Community organizers and politicians are demanding answers about an investigation into the finances of the group that for years has staged the annual Puerto Rican Day Parade downtown.
Illinois Attorney General Lisa Madigan’s office has been investigating the Puerto Rican Parade Committee of Chicago — which organized the June parade downtown along with a festival in Humboldt Park. The parade had been held downtown for decades until 2013, when it combined with the Puerto Rican People’s Parade, which is held along Division Street in Humboldt Park. The downtown parade was relaunched this summer and two parades were again held.
On Tuesday, state Sen. Iris Martinez, D-Chicago, and the Puerto Rican Agenda — a nonprofit group that advocates for the Puerto Rican community in Chicago — sought an update from the attorney general on its investigation.
“We are asking Lisa Madigan for an immediate meeting with her to actually discuss this and see where we are going with this,” Martinez said at a press conference outside Casa Puertorriqueña, 1237 N. California. The organization has operated out of the 7,000-square-foot Casa Puertorriqueña, which also has served as a community center for Humboldt Park residents.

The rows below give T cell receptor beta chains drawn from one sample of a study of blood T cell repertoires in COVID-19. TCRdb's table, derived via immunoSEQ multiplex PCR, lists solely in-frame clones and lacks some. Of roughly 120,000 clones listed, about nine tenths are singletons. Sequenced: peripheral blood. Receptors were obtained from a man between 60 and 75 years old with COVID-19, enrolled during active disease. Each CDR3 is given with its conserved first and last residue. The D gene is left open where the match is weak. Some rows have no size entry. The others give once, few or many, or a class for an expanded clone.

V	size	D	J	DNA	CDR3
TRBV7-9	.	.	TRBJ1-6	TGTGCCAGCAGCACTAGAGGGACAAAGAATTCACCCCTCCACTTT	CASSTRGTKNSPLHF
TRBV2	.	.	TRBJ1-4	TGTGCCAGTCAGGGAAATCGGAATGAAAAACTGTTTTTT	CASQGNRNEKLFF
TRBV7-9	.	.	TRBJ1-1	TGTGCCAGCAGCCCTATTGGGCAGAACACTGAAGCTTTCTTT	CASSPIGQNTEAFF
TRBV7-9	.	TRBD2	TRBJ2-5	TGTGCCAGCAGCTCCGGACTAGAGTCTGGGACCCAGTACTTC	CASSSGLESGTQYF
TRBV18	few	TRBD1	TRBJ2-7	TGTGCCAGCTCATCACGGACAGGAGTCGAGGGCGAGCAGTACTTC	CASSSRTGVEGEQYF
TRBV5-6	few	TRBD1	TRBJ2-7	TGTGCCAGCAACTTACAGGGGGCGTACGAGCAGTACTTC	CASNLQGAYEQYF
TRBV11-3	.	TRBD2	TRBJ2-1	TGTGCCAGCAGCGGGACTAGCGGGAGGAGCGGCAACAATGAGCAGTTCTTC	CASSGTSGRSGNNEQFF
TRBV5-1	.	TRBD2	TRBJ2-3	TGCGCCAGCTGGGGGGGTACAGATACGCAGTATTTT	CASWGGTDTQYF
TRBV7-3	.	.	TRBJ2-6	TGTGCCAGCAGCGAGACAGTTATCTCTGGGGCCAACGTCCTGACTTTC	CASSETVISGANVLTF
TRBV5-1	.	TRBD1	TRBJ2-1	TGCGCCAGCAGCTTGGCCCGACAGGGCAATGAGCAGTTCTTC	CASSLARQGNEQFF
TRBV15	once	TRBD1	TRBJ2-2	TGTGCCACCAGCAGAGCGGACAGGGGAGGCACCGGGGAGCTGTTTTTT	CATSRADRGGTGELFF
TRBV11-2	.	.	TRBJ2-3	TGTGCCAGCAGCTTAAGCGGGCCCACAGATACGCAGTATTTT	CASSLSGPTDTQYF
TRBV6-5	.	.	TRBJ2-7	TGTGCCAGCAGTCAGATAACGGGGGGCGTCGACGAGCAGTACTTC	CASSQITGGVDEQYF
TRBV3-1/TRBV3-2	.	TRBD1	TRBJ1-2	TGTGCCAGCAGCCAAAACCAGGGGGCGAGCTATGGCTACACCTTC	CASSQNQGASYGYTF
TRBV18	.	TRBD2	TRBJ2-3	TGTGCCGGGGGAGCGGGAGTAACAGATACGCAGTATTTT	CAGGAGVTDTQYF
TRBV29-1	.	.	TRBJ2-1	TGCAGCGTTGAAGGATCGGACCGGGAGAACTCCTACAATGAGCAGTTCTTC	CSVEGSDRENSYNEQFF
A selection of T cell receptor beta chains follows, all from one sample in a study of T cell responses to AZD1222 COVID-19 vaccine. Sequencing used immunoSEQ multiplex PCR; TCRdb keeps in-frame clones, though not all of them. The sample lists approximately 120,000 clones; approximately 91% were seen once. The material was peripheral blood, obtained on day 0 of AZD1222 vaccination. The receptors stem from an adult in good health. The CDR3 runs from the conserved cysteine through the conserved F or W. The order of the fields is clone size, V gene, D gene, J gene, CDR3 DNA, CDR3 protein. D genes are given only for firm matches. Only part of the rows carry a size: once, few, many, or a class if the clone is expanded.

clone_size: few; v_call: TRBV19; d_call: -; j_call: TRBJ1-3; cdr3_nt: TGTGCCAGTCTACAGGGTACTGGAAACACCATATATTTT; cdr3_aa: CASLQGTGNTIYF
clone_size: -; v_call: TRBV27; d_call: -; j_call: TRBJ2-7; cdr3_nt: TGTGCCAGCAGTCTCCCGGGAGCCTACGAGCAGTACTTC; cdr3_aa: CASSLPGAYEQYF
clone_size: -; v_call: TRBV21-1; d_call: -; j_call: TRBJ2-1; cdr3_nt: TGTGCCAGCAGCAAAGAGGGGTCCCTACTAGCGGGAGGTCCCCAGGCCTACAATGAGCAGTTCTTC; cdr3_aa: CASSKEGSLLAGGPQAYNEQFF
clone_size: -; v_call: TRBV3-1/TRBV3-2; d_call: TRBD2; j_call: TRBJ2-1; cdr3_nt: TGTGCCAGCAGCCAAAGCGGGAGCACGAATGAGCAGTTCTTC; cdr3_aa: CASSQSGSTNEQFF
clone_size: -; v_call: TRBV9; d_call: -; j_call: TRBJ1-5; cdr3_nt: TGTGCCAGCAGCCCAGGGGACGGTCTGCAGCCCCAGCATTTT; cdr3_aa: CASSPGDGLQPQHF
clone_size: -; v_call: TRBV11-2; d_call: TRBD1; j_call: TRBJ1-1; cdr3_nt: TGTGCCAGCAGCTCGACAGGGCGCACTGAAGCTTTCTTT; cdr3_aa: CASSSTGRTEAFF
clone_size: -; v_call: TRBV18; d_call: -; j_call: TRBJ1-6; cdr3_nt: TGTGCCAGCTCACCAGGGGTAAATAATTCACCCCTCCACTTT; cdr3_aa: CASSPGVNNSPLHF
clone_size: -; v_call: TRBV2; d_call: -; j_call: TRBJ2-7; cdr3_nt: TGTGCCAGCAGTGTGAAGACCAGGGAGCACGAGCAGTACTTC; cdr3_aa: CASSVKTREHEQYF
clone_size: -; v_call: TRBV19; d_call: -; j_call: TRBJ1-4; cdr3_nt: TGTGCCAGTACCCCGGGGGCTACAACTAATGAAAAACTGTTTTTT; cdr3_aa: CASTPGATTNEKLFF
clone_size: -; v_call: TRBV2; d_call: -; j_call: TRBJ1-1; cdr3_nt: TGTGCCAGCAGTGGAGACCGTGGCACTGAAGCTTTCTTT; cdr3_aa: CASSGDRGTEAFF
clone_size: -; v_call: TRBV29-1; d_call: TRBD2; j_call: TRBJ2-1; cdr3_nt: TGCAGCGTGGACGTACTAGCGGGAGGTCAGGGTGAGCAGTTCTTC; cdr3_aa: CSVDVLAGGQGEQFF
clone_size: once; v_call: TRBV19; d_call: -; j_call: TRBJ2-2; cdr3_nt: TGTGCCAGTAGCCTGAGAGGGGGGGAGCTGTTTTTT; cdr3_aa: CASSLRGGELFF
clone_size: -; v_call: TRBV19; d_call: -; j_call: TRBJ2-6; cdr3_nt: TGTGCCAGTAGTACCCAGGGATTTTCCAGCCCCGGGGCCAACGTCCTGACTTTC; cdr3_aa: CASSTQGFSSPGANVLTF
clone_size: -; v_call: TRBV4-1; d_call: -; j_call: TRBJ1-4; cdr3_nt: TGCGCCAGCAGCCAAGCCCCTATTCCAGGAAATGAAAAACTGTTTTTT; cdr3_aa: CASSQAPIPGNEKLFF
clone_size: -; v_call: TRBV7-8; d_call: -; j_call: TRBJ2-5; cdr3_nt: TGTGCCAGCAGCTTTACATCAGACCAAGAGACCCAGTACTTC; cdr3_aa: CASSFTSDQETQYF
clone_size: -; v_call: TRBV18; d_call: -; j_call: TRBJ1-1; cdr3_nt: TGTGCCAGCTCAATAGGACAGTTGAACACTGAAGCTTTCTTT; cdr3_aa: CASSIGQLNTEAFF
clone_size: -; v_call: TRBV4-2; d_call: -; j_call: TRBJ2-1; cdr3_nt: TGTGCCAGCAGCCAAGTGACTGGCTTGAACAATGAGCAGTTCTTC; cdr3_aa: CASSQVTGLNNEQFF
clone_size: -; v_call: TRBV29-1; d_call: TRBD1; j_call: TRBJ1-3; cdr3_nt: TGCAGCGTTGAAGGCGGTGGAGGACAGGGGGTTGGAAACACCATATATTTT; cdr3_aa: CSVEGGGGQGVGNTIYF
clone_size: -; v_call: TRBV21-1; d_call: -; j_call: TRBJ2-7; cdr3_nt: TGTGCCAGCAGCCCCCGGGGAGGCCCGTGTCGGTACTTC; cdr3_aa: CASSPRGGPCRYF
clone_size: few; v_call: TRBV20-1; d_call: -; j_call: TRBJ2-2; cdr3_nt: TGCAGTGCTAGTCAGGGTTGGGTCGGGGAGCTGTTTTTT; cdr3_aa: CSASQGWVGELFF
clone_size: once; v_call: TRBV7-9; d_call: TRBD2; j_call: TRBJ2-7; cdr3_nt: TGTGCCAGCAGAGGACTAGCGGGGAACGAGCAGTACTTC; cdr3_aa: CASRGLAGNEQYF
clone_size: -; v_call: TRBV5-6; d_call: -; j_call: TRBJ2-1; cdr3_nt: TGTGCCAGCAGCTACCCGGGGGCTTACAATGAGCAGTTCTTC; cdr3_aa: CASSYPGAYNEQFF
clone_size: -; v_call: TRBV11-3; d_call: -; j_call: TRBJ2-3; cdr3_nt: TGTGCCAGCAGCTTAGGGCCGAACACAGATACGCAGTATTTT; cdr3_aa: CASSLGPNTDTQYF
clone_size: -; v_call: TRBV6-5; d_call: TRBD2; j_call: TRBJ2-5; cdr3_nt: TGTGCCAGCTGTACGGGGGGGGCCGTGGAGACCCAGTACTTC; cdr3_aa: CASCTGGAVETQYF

In a letter sent to the committee last month, Barry Goldberg — deputy bureau chief of the AG’s charitable trust bureau — said his agency was looking into “whether and to what extent violations of Illinois Charitable Organization Laws have occurred.”
Goldberg wrote that the investigation was prompted by an ABC-7 news report about the group’s finances. The letter said the office needed documentation of more than $210,000 in expenses it said were listed in financial reports but not detailed. It also asked about back taxes owed on any property owned by the committee.
Madigan’s office sought the parade committee’s books, records, documents and papers dating back to Jan. 1, 2010. The organization complied and submitted the information by the Aug. 7 deadline, AG officials confirmed.
In addition to the AG, the committee has faced a series of questions from the community and politicians since it announced it planned to sell Casa Puertorriqueña this summer. The group had earlier filed for Chapter 11 bankruptcy in February 2017; it said it needed to sell the building to resolve its debts of more than $900,000. Much of the debt stems from mortgage and tax liens on the property, records show.
In a bankruptcy court hearing last week, the organization said it had several offers for the building ranging from $800,000 to $950,000.
Neither the former president of the committee, Angel Medina, nor its interim president, Abel De Jesus, could be reached for comment Tuesday.
Both were named in the records demand from Madigan, along with other committee members, including Jackie Baez, the group’s secretary from 2012-14. She said in an interview that she hasn’t been involved with the group since 2014 and is yet to speak with anyone from the attorney general’s office.
“I was very surprised that my name was even brought up,” Baez said.
Baez said she left the organization after ongoing disputes with other board members over how to handle contracts and finances. She said she will cooperate with the AG.